Let’s Talk About Reserve Funds
Let’s Talk About Reserve Funds
What is a reserve fund? Is it reserved for parties? New winter mats at the entrance? Fixing up the parking garage?
Who is responsible for overseeing a reserve fund? What should owners know?
Let's keep reading to find out!
What is a reserve fund?
Let's start with the basics and discuss what a reserve fund is.
A Reserve Fund Study is a plan for the long-term funding of the shared components of your Condominium Corporation. This may include items such as:
- the roof,
- exterior paint,
- common corridor carpeting,
- mechanical systems,
- plumbing systems,
- and more!
The report provides a planned path for budgeting for those longer-term expenditures that do not occur every year, but that the owners collectively are responsible for replacing and repairing.
Who needs a reserve fund?
The initial reserve fund study is required within three years of the date of the corporation’s first annual meeting.
If the condominium was created through conversion of an existing apartment building, a reserve fund study must be undertaken by the developer before the sale of any unit.
Do you only need to do the reserve fund study once?
Wouldn't it be great if we only had to do the study once and call it a day?
This is not the case. A condominium corporation's reserve fund study must be updated on a five-year cycle following the first report.
Who conducts the reserve fund study?
The Condominium Property Regulation defines "qualified person" under section 51.1(d).
"A reserve fund study can be completed by a qualified person who holds liability insurance in a minimum amount of $1,000,000 and, based on reasonable and objective criteria, is knowledgeable with respect to the components; the operation and maintenance of components, and the cost/replacements of components. A qualified person includes but is not limited to:
- a) a licensed applied science technologist within the meaning of The Saskatchewan Applied Science Technologists and Technicians Act;
- b) b) a member of the Appraisal Institute of Canada holding the designation of Accredited Appraiser Canadian Institute;
- c) a person who holds a certificate of practice within the meaning of The Architects Act, 1996;
- d) a member of the Real Estate Institute of Canada holding the designation of Certified Reserve Planner; and
- e) a licensed professional engineer within the meaning of The Engineering and Geosciences Professions Act."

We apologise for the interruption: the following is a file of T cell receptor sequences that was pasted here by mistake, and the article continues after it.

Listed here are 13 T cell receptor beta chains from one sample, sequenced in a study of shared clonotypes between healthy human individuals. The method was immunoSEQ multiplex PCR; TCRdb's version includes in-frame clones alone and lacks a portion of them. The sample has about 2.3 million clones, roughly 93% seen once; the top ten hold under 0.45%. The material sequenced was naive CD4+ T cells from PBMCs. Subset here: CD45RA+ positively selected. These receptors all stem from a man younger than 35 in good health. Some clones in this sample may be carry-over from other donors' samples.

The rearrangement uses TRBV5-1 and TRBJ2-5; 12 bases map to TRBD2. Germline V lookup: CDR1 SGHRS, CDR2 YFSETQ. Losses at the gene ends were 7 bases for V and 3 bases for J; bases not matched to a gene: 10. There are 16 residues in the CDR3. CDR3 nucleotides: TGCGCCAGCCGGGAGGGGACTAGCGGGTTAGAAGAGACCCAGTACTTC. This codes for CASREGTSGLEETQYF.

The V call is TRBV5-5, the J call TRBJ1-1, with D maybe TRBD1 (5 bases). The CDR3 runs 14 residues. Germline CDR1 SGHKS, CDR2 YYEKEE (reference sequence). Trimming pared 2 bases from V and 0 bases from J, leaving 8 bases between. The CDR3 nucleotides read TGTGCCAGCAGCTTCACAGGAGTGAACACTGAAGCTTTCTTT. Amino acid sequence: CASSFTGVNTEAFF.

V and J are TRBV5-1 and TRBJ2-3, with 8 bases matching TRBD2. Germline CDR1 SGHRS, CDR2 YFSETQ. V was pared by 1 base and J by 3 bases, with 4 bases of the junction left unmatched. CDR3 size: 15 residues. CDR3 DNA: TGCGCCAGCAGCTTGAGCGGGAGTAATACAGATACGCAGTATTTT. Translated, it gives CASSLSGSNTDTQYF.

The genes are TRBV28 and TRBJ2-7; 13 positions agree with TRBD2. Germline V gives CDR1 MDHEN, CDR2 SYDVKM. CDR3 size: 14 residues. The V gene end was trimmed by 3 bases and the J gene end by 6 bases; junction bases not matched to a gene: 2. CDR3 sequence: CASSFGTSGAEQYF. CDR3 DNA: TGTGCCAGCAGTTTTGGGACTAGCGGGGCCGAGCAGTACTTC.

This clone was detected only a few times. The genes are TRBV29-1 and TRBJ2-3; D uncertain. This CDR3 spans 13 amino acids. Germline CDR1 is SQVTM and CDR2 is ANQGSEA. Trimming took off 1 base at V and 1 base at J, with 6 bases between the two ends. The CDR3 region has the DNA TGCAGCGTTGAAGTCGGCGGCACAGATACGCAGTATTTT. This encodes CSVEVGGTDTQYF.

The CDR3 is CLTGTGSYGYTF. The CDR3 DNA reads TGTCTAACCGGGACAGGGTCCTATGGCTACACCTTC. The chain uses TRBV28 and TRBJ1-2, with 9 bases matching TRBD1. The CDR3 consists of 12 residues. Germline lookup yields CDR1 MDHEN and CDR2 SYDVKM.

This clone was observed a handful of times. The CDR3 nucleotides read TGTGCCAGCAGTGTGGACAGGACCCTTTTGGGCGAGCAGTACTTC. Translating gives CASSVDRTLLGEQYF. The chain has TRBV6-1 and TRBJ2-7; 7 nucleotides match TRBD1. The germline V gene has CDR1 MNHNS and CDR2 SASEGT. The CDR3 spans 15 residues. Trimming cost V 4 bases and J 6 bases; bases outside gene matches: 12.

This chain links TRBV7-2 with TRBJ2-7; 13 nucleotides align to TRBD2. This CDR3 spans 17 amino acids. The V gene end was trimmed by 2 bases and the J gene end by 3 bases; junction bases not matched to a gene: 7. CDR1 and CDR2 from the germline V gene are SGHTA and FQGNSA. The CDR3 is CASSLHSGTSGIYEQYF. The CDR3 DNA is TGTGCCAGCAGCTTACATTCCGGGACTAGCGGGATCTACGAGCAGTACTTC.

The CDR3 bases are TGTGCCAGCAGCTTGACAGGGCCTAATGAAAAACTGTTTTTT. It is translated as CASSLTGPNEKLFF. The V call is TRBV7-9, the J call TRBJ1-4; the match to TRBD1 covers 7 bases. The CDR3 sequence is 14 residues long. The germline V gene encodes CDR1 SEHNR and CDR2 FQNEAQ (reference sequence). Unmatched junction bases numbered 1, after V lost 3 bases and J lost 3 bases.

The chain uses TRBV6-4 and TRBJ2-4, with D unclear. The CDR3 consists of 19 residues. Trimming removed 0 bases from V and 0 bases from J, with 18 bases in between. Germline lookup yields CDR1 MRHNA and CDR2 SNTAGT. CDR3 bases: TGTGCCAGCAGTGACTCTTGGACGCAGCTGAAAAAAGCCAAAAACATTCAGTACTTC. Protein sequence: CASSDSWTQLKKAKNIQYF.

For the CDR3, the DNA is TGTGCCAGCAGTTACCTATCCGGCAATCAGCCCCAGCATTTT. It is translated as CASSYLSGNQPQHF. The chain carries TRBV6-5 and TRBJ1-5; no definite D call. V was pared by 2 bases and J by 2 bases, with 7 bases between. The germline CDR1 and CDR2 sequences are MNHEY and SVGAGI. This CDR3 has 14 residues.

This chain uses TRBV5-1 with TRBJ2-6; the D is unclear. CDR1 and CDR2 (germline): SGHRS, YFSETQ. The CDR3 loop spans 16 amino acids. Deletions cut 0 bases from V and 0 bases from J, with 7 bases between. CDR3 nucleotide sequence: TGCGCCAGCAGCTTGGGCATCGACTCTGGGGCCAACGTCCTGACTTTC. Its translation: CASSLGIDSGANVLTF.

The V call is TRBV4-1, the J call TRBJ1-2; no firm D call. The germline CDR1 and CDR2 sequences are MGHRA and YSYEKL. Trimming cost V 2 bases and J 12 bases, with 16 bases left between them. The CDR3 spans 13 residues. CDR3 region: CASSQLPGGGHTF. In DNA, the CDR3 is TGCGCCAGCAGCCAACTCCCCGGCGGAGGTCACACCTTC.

Additionally, if the reserve fund study is being undertaken by the condominium developer, the person completing the reserve fund study must be an independent person and cannot be:
- an owner, employee, or agent of the developer;
- a property manager of the developer, or
- otherwise associated with the developer
What does the reserve fund study tell us?
It can be easy to get lost in the details. So, ultimately, what does the reserve fund study tell us?
The Reserve Fund Study will state the reserve fund balance at the date of the study, and will include funding plan scenarios for each year of the study which will indicate the adequacy of the reserve fund as defined in the Condominium Property Act, the current anticipated repair and replacement costs for each given year, and an opinion on the adequacy of the current rate of funding for the reserve fund.
The condominium corporation's board will ensure that a copy of the reserve fund study is attached to the annual report for the corporation.
This means that the reserve fund study is a valuable tool for budgeting, and for planning the repair and replacement schedule for your Condominium Corporation.
Will your condo fees fluctuate after a report is completed?
Short answer? It might.
The reserve fund study will analyze the current state of your already existing reserve fund, relative to the long-term financial obligations of the condominium corporation, to repair and replace components.
The review will provide an indication if your condominium corporation is in good financial health based on the current contributions, or if it is recommended that additional funding is necessary.
As a condominium owner, it's important you understand the impact that a reserve fund study has on your condominium corporation, and how it affects you.
Reach out to your condominium manager or board of directors if you have any questions.